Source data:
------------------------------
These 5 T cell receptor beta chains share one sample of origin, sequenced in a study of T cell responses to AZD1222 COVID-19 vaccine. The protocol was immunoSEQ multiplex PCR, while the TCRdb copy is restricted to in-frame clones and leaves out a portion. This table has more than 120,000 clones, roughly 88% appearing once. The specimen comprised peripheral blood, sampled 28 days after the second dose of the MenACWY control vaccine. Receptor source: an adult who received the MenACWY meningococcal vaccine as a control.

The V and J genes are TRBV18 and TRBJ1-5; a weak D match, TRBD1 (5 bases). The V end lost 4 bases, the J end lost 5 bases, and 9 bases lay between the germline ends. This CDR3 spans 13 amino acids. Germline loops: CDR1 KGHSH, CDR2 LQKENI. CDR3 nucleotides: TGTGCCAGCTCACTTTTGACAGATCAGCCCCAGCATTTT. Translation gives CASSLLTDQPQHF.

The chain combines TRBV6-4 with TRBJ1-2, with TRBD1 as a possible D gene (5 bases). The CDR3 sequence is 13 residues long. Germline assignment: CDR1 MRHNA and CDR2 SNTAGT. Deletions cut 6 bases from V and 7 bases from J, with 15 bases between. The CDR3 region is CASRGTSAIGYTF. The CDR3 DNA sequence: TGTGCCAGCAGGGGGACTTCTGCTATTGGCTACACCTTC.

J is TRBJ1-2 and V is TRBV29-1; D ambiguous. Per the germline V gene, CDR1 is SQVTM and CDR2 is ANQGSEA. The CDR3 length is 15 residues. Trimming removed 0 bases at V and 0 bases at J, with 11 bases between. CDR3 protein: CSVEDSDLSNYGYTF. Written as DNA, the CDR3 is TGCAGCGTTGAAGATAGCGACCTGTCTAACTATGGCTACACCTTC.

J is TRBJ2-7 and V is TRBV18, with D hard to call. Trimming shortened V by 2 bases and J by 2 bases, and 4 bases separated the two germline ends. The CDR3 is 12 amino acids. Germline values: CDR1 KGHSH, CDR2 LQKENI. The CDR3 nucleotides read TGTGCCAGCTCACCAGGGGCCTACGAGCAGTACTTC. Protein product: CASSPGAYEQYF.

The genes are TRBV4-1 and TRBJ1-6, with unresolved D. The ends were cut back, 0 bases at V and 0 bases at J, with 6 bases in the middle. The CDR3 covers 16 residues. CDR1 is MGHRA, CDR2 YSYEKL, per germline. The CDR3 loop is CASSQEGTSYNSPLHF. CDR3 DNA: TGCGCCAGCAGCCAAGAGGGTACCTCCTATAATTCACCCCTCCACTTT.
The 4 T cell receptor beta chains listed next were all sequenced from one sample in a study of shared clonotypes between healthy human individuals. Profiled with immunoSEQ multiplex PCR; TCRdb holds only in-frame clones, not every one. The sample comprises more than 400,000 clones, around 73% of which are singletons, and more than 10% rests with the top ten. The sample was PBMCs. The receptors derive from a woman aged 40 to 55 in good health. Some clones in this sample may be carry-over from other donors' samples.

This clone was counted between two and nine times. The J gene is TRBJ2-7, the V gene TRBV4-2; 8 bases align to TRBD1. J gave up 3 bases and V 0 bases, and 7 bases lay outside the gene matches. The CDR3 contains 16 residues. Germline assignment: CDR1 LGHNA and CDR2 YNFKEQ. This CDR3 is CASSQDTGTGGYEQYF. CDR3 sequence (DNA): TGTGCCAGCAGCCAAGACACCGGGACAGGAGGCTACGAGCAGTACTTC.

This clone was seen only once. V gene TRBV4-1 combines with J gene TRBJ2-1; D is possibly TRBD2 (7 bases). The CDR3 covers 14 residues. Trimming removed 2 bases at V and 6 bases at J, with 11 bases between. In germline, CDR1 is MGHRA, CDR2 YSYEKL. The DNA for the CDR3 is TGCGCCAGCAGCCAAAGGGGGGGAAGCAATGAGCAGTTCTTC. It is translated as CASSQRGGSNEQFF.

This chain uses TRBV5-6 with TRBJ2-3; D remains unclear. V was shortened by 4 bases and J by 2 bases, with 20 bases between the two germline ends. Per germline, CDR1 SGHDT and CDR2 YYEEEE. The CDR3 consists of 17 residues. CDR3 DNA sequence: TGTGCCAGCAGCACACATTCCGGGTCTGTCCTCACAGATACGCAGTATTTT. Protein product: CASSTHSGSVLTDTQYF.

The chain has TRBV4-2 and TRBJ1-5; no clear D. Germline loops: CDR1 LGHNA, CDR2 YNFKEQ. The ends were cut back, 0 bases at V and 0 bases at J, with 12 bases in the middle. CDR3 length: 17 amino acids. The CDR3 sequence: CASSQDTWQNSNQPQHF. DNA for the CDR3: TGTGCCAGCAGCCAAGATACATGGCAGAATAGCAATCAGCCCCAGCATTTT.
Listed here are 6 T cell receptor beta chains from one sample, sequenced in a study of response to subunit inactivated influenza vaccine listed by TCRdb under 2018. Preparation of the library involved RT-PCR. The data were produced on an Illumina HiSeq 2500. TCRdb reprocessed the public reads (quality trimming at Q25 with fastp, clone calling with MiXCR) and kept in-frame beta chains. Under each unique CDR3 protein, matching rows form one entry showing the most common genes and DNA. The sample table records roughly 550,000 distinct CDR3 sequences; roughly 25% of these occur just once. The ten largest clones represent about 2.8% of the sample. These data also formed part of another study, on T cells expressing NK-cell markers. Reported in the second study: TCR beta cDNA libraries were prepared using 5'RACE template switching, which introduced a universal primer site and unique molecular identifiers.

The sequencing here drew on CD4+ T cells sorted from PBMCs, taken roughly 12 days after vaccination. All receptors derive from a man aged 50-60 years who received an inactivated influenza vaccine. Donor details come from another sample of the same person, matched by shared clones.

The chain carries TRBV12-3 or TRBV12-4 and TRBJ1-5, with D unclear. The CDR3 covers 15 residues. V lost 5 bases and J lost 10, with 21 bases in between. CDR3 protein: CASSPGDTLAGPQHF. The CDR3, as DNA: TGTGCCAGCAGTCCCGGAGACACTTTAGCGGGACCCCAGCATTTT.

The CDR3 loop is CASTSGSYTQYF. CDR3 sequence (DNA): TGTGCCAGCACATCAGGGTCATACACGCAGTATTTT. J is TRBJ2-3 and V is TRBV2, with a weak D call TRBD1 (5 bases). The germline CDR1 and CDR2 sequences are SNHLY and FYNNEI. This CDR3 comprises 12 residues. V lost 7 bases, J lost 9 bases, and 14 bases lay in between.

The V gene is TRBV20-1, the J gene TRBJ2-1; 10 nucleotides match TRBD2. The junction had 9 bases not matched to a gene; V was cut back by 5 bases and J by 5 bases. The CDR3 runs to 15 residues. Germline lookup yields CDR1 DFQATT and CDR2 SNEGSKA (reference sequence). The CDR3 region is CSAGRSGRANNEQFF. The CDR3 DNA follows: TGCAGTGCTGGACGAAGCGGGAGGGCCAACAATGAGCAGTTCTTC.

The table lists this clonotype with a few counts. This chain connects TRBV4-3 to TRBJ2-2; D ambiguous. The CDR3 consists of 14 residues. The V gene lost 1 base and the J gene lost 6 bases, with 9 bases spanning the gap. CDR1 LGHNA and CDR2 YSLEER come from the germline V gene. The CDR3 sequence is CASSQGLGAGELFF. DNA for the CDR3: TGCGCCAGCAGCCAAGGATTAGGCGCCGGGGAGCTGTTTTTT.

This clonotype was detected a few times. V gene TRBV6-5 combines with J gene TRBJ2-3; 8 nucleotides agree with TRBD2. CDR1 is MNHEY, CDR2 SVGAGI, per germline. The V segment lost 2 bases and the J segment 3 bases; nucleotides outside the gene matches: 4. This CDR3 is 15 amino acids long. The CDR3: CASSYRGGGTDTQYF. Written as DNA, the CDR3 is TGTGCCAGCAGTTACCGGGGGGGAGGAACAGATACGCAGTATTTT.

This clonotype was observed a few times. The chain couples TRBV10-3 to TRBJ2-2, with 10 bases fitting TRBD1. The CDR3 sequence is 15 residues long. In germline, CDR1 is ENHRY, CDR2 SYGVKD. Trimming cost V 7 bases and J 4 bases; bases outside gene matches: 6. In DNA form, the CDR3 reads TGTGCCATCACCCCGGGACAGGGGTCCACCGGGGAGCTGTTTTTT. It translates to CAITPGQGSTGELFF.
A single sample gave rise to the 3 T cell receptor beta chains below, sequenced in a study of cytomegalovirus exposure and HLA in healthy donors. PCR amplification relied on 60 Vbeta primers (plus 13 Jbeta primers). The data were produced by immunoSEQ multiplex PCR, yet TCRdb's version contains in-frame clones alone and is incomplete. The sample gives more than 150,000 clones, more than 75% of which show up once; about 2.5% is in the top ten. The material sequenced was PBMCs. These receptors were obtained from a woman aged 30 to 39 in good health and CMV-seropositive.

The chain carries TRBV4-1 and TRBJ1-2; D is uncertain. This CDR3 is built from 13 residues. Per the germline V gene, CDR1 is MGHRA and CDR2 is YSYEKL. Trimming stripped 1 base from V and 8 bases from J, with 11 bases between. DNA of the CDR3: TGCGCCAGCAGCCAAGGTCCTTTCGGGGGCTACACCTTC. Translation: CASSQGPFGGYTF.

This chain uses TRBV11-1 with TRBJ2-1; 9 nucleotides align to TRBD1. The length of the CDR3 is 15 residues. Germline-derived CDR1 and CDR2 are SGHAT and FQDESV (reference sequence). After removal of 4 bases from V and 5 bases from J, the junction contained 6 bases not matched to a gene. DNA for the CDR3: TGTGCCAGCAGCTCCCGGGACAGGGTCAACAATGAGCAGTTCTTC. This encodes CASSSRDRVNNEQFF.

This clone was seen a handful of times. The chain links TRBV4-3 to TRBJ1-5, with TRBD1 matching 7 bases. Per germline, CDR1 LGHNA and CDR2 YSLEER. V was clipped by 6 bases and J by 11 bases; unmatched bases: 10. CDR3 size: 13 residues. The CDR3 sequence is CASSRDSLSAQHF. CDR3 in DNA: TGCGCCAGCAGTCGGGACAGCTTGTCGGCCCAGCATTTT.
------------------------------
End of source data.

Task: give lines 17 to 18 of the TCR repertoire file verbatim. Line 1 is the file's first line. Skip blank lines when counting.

The table lists this clonotype with a few counts. This chain connects TRBV4-3 to TRBJ2-2; D ambiguous. The CDR3 consists of 14 residues. The V gene lost 1 base and the J gene lost 6 bases, with 9 bases spanning the gap. CDR1 LGHNA and CDR2 YSLEER come from the germline V gene. The CDR3 sequence is CASSQGLGAGELFF. DNA for the CDR3: TGCGCCAGCAGCCAAGGATTAGGCGCCGGGGAGCTGTTTTTT.

This clonotype was detected a few times. V gene TRBV6-5 combines with J gene TRBJ2-3; 8 nucleotides agree with TRBD2. CDR1 is MNHEY, CDR2 SVGAGI, per germline. The V segment lost 2 bases and the J segment 3 bases; nucleotides outside the gene matches: 4. This CDR3 is 15 amino acids long. The CDR3: CASSYRGGGTDTQYF. Written as DNA, the CDR3 is TGTGCCAGCAGTTACCGGGGGGGAGGAACAGATACGCAGTATTTT.